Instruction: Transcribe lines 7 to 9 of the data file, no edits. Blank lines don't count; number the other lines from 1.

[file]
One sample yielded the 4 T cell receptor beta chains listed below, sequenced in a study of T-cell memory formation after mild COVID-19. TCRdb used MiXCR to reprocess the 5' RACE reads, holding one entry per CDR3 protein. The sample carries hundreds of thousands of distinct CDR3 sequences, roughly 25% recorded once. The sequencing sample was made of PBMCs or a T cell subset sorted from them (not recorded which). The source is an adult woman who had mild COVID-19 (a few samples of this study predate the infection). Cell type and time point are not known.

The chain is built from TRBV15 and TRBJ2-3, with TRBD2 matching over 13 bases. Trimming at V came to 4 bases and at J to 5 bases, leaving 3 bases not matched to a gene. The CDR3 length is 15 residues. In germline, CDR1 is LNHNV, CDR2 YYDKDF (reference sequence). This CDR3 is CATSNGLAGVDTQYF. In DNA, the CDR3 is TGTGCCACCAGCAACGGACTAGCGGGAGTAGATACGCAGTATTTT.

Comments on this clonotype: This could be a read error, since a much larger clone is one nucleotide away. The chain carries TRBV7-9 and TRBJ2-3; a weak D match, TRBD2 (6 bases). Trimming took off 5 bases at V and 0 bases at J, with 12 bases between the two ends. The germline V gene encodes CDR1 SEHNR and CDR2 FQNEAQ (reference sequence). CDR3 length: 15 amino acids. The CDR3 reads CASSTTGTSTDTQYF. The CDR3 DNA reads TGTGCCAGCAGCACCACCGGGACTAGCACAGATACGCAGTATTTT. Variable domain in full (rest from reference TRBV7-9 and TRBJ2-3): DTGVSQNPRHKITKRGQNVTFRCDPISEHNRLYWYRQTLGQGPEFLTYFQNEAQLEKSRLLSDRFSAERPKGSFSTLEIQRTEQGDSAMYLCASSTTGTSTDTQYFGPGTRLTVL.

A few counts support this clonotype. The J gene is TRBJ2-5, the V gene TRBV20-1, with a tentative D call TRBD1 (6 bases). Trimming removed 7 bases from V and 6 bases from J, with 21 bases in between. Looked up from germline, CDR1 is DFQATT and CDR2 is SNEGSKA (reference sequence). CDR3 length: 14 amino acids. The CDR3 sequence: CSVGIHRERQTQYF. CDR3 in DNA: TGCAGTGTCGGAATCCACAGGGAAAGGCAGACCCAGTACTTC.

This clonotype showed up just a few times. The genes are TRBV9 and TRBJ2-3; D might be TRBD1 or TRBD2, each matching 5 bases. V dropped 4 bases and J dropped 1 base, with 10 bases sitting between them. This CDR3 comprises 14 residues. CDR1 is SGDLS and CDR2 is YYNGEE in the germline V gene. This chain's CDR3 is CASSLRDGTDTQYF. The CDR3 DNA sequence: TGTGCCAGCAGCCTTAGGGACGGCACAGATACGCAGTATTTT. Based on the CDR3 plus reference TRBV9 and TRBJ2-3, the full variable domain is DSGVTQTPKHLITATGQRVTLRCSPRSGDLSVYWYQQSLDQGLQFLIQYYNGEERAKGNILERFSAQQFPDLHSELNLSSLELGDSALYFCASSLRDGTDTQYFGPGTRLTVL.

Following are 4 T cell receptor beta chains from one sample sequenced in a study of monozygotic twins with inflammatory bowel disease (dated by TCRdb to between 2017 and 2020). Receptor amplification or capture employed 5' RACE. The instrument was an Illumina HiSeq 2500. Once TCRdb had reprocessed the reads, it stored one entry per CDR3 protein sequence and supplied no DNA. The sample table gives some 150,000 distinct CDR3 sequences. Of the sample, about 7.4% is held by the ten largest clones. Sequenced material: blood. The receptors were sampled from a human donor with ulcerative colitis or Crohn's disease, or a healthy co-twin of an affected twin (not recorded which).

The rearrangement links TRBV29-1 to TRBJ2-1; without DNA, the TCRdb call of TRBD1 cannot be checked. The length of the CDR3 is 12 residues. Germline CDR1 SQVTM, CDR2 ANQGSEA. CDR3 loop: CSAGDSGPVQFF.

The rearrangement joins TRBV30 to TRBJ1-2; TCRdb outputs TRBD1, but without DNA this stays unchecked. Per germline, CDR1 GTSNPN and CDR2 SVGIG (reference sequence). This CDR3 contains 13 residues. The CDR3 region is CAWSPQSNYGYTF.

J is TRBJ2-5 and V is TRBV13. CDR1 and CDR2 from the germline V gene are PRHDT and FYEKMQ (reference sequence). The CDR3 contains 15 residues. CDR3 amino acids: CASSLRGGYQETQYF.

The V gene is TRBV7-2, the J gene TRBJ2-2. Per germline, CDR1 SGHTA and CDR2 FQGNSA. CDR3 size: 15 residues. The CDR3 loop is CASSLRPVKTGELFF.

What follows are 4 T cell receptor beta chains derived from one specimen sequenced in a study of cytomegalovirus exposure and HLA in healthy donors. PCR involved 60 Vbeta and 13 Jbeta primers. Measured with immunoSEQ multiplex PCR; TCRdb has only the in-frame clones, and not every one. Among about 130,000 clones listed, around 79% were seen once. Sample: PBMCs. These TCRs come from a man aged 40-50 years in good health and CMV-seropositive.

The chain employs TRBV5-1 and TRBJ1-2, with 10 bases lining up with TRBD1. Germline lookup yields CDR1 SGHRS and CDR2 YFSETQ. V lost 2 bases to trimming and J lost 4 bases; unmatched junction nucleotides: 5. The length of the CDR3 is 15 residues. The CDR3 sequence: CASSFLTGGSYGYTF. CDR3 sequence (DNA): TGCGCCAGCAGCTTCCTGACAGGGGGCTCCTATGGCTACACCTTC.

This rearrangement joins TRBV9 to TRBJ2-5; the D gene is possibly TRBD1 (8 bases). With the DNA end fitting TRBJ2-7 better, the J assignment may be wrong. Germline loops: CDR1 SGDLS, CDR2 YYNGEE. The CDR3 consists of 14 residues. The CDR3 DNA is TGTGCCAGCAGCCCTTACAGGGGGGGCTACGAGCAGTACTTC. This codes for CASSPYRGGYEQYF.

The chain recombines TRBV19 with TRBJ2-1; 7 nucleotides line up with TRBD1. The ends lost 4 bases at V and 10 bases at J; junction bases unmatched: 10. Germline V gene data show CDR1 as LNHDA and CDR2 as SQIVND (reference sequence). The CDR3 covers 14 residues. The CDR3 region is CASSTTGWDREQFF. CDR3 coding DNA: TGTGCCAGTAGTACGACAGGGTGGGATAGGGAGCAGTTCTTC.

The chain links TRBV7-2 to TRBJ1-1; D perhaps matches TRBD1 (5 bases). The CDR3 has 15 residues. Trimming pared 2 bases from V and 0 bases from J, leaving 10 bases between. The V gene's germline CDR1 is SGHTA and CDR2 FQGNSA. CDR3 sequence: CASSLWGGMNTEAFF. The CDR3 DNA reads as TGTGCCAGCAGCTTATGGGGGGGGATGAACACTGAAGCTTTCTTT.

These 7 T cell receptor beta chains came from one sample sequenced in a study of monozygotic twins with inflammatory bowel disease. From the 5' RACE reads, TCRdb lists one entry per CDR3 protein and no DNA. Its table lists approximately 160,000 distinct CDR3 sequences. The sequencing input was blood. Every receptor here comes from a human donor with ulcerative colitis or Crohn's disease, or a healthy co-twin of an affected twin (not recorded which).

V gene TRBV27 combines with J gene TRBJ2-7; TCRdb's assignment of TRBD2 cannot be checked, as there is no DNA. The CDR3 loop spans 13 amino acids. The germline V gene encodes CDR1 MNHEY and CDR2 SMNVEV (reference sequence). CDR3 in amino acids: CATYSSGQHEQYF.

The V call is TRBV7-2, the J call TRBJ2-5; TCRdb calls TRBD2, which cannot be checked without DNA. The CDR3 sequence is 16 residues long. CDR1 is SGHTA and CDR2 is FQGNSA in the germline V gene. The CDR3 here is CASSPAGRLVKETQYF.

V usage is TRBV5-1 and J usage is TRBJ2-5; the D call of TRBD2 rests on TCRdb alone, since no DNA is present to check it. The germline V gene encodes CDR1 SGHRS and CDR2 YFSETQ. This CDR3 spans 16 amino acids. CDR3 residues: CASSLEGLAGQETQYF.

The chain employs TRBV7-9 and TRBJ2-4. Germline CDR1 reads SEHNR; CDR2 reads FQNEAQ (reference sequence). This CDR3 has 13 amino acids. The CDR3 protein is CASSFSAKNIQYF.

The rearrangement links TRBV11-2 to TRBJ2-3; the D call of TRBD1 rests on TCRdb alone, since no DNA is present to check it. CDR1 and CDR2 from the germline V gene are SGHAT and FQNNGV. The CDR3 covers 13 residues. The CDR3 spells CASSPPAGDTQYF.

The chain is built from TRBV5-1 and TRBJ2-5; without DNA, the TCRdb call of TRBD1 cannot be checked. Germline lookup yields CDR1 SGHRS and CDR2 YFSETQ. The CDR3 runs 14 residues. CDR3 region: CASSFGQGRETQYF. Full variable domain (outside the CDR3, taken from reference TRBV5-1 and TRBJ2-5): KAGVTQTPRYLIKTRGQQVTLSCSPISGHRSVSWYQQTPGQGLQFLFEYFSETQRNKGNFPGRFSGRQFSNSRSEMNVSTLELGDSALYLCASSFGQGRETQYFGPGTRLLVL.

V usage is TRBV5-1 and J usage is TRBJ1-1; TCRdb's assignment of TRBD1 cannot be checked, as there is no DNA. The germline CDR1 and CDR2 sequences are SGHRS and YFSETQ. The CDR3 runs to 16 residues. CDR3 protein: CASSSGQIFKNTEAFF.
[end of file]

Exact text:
The rearrangement links TRBV29-1 to TRBJ2-1; without DNA, the TCRdb call of TRBD1 cannot be checked. The length of the CDR3 is 12 residues. Germline CDR1 SQVTM, CDR2 ANQGSEA. CDR3 loop: CSAGDSGPVQFF.

The rearrangement joins TRBV30 to TRBJ1-2; TCRdb outputs TRBD1, but without DNA this stays unchecked. Per germline, CDR1 GTSNPN and CDR2 SVGIG (reference sequence). This CDR3 contains 13 residues. The CDR3 region is CAWSPQSNYGYTF.

J is TRBJ2-5 and V is TRBV13. CDR1 and CDR2 from the germline V gene are PRHDT and FYEKMQ (reference sequence). The CDR3 contains 15 residues. CDR3 amino acids: CASSLRGGYQETQYF.